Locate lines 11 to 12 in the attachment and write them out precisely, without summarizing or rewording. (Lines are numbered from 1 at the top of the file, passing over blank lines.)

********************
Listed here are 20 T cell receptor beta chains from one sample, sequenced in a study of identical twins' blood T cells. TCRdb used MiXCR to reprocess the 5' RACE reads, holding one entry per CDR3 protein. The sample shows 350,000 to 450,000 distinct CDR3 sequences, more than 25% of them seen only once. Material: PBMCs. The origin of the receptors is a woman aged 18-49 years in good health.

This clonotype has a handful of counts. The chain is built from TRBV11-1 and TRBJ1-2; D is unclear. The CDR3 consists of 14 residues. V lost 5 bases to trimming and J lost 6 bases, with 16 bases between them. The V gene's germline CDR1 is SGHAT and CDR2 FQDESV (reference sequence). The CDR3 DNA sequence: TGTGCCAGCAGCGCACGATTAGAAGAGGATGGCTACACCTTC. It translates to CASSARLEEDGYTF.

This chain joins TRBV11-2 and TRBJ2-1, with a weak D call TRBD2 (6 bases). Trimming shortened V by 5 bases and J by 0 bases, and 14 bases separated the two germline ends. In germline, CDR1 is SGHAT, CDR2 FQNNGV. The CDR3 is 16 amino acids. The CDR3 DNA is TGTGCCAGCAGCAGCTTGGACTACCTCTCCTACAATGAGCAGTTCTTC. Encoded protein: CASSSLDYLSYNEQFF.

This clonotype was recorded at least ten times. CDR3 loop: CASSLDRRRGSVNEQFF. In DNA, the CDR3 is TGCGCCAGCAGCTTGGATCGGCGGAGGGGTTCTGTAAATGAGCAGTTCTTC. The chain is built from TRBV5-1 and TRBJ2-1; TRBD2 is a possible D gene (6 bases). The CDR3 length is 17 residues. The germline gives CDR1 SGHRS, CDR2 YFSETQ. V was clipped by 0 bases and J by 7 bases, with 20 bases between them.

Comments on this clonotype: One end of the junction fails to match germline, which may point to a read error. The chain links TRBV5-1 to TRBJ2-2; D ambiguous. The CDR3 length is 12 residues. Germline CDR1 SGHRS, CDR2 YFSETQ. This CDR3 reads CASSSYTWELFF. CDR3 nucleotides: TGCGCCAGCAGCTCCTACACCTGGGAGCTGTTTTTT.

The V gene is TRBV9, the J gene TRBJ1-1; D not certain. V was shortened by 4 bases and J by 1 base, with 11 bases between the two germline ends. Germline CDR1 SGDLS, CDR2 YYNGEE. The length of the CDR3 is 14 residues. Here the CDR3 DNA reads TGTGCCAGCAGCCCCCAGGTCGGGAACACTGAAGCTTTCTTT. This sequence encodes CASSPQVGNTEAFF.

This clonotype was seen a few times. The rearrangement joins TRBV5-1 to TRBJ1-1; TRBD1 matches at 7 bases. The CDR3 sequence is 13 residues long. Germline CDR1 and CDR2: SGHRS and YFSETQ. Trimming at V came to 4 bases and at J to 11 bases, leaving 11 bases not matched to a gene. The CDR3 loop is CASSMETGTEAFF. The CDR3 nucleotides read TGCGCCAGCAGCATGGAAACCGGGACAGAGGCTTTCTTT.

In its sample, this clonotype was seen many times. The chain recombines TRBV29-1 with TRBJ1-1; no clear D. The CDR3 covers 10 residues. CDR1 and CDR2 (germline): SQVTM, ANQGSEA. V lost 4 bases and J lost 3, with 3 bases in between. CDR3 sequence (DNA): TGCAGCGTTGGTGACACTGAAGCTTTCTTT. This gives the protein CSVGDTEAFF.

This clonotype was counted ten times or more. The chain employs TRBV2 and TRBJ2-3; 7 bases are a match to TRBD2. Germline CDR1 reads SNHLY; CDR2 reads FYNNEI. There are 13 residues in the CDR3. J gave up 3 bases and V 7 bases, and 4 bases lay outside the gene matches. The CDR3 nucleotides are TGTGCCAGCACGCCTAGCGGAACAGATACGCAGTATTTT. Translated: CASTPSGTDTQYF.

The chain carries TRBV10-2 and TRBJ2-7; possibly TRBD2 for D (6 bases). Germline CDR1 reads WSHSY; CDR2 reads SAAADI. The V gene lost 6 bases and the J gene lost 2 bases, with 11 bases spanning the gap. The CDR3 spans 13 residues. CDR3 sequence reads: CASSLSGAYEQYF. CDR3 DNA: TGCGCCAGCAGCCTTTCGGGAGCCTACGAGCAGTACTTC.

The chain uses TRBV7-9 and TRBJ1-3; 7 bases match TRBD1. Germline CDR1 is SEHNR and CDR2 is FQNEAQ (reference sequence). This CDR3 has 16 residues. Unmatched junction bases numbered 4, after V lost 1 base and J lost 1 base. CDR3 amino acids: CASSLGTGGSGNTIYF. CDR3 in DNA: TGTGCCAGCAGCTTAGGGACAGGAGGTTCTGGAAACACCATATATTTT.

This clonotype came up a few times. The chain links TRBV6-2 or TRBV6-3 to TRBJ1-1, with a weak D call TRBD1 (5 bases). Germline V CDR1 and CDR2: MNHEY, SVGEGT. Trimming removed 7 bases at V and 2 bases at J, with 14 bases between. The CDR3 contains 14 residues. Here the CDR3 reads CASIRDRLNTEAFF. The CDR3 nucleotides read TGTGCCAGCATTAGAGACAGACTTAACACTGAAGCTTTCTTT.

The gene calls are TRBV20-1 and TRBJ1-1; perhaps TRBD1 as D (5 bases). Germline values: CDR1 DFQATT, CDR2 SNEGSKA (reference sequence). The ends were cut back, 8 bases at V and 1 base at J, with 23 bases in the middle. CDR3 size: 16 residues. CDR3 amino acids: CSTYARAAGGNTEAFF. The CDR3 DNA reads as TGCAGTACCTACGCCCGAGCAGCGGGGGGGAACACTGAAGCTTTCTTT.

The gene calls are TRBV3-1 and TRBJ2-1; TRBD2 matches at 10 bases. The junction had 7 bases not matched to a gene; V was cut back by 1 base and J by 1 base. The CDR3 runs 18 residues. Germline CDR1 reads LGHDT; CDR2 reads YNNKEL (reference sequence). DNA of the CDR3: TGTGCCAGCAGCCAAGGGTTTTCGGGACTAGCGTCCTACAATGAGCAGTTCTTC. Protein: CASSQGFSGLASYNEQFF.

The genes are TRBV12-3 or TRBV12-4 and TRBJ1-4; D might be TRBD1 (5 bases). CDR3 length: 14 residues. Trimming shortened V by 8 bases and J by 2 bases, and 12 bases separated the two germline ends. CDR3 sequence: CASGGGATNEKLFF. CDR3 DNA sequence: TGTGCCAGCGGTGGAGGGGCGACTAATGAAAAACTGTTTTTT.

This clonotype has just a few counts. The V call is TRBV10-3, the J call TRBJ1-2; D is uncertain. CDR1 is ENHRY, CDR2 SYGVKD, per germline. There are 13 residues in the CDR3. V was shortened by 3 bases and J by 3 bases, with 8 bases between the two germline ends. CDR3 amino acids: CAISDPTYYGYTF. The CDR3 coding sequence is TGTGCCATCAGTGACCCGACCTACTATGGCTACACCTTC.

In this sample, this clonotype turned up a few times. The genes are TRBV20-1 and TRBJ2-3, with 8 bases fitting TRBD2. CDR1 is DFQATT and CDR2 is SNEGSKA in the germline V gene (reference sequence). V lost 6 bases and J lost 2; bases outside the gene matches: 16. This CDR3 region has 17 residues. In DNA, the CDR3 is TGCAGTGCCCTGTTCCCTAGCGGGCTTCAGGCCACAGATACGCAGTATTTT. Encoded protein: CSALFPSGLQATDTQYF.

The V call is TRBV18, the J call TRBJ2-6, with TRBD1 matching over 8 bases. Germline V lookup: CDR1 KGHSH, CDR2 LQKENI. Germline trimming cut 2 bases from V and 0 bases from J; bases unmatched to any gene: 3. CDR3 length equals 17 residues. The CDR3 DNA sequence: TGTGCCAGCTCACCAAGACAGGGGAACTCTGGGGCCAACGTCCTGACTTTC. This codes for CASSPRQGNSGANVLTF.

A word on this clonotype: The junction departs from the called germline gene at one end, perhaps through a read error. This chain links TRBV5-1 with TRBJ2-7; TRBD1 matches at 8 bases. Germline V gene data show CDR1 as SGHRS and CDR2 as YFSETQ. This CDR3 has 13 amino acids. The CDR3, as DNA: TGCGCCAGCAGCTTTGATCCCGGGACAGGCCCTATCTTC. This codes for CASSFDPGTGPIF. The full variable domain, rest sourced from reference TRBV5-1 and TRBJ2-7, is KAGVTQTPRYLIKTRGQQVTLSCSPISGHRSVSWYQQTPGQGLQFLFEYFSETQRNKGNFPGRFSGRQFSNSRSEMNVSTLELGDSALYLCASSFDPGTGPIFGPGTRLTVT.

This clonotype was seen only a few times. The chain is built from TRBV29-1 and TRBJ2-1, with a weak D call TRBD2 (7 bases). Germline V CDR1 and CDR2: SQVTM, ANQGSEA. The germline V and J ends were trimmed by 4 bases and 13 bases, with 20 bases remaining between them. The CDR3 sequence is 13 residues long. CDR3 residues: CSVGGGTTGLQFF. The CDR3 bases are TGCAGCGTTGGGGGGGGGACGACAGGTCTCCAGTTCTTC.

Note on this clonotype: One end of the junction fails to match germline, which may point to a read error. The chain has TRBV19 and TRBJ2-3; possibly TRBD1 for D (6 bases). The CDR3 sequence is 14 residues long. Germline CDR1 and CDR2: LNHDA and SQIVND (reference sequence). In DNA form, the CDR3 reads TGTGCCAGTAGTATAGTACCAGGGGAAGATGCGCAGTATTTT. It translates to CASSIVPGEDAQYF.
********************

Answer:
The chain uses TRBV7-9 and TRBJ1-3; 7 bases match TRBD1. Germline CDR1 is SEHNR and CDR2 is FQNEAQ (reference sequence). This CDR3 has 16 residues. Unmatched junction bases numbered 4, after V lost 1 base and J lost 1 base. CDR3 amino acids: CASSLGTGGSGNTIYF. CDR3 in DNA: TGTGCCAGCAGCTTAGGGACAGGAGGTTCTGGAAACACCATATATTTT.

This clonotype came up a few times. The chain links TRBV6-2 or TRBV6-3 to TRBJ1-1, with a weak D call TRBD1 (5 bases). Germline V CDR1 and CDR2: MNHEY, SVGEGT. Trimming removed 7 bases at V and 2 bases at J, with 14 bases between. The CDR3 contains 14 residues. Here the CDR3 reads CASIRDRLNTEAFF. The CDR3 nucleotides read TGTGCCAGCATTAGAGACAGACTTAACACTGAAGCTTTCTTT.